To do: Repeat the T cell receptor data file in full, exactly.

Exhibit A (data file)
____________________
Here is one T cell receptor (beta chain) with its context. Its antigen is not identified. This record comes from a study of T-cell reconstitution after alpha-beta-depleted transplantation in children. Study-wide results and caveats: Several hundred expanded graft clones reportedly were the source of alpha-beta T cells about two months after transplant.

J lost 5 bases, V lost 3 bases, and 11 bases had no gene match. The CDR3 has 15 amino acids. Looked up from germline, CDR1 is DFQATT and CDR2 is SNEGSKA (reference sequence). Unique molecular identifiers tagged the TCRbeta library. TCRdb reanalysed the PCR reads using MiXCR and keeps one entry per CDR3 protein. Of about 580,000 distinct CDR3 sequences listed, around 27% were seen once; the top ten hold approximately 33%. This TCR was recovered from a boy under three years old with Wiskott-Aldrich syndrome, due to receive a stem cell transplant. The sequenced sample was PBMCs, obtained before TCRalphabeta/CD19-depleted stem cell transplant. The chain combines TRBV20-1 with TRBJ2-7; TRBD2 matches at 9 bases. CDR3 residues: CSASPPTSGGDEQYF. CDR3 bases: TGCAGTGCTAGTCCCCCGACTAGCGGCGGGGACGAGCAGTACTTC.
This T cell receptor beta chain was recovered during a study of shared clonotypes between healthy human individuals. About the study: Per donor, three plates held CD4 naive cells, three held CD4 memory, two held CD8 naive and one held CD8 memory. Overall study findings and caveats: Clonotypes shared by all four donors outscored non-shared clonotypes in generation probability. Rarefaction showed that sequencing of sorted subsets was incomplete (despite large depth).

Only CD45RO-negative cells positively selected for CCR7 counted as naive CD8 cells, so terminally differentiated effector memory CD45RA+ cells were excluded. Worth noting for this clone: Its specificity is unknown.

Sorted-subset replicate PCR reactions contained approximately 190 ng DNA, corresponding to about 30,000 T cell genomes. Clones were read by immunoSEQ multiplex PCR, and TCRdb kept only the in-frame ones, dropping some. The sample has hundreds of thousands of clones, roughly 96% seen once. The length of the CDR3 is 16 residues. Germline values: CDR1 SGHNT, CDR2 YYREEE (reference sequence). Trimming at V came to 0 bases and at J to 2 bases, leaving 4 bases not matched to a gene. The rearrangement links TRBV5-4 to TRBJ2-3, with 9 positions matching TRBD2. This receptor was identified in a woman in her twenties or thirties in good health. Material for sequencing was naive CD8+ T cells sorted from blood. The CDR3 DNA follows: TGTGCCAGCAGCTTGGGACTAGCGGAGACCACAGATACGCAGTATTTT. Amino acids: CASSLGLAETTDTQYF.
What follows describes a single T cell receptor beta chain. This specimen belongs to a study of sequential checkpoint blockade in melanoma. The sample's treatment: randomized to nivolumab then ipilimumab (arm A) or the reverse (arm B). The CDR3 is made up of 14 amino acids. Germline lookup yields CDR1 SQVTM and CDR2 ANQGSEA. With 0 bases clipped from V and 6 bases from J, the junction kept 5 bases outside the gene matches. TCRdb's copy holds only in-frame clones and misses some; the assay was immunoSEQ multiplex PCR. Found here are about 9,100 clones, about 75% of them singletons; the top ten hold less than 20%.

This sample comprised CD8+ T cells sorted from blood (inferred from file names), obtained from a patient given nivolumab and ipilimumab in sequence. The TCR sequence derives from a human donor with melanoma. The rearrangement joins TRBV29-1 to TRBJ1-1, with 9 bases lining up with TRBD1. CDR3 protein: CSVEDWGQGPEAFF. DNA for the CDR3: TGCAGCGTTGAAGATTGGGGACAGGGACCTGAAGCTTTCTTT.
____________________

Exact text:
Here is one T cell receptor (beta chain) with its context. Its antigen is not identified. This record comes from a study of T-cell reconstitution after alpha-beta-depleted transplantation in children. Study-wide results and caveats: Several hundred expanded graft clones reportedly were the source of alpha-beta T cells about two months after transplant.

J lost 5 bases, V lost 3 bases, and 11 bases had no gene match. The CDR3 has 15 amino acids. Looked up from germline, CDR1 is DFQATT and CDR2 is SNEGSKA (reference sequence). Unique molecular identifiers tagged the TCRbeta library. TCRdb reanalysed the PCR reads using MiXCR and keeps one entry per CDR3 protein. Of about 580,000 distinct CDR3 sequences listed, around 27% were seen once; the top ten hold approximately 33%. This TCR was recovered from a boy under three years old with Wiskott-Aldrich syndrome, due to receive a stem cell transplant. The sequenced sample was PBMCs, obtained before TCRalphabeta/CD19-depleted stem cell transplant. The chain combines TRBV20-1 with TRBJ2-7; TRBD2 matches at 9 bases. CDR3 residues: CSASPPTSGGDEQYF. CDR3 bases: TGCAGTGCTAGTCCCCCGACTAGCGGCGGGGACGAGCAGTACTTC.
This T cell receptor beta chain was recovered during a study of shared clonotypes between healthy human individuals. About the study: Per donor, three plates held CD4 naive cells, three held CD4 memory, two held CD8 naive and one held CD8 memory. Overall study findings and caveats: Clonotypes shared by all four donors outscored non-shared clonotypes in generation probability. Rarefaction showed that sequencing of sorted subsets was incomplete (despite large depth).

Only CD45RO-negative cells positively selected for CCR7 counted as naive CD8 cells, so terminally differentiated effector memory CD45RA+ cells were excluded. Worth noting for this clone: Its specificity is unknown.

Sorted-subset replicate PCR reactions contained approximately 190 ng DNA, corresponding to about 30,000 T cell genomes. Clones were read by immunoSEQ multiplex PCR, and TCRdb kept only the in-frame ones, dropping some. The sample has hundreds of thousands of clones, roughly 96% seen once. The length of the CDR3 is 16 residues. Germline values: CDR1 SGHNT, CDR2 YYREEE (reference sequence). Trimming at V came to 0 bases and at J to 2 bases, leaving 4 bases not matched to a gene. The rearrangement links TRBV5-4 to TRBJ2-3, with 9 positions matching TRBD2. This receptor was identified in a woman in her twenties or thirties in good health. Material for sequencing was naive CD8+ T cells sorted from blood. The CDR3 DNA follows: TGTGCCAGCAGCTTGGGACTAGCGGAGACCACAGATACGCAGTATTTT. Amino acids: CASSLGLAETTDTQYF.
What follows describes a single T cell receptor beta chain. This specimen belongs to a study of sequential checkpoint blockade in melanoma. The sample's treatment: randomized to nivolumab then ipilimumab (arm A) or the reverse (arm B). The CDR3 is made up of 14 amino acids. Germline lookup yields CDR1 SQVTM and CDR2 ANQGSEA. With 0 bases clipped from V and 6 bases from J, the junction kept 5 bases outside the gene matches. TCRdb's copy holds only in-frame clones and misses some; the assay was immunoSEQ multiplex PCR. Found here are about 9,100 clones, about 75% of them singletons; the top ten hold less than 20%.

This sample comprised CD8+ T cells sorted from blood (inferred from file names), obtained from a patient given nivolumab and ipilimumab in sequence. The TCR sequence derives from a human donor with melanoma. The rearrangement joins TRBV29-1 to TRBJ1-1, with 9 bases lining up with TRBD1. CDR3 protein: CSVEDWGQGPEAFF. DNA for the CDR3: TGCAGCGTTGAAGATTGGGGACAGGGACCTGAAGCTTTCTTT.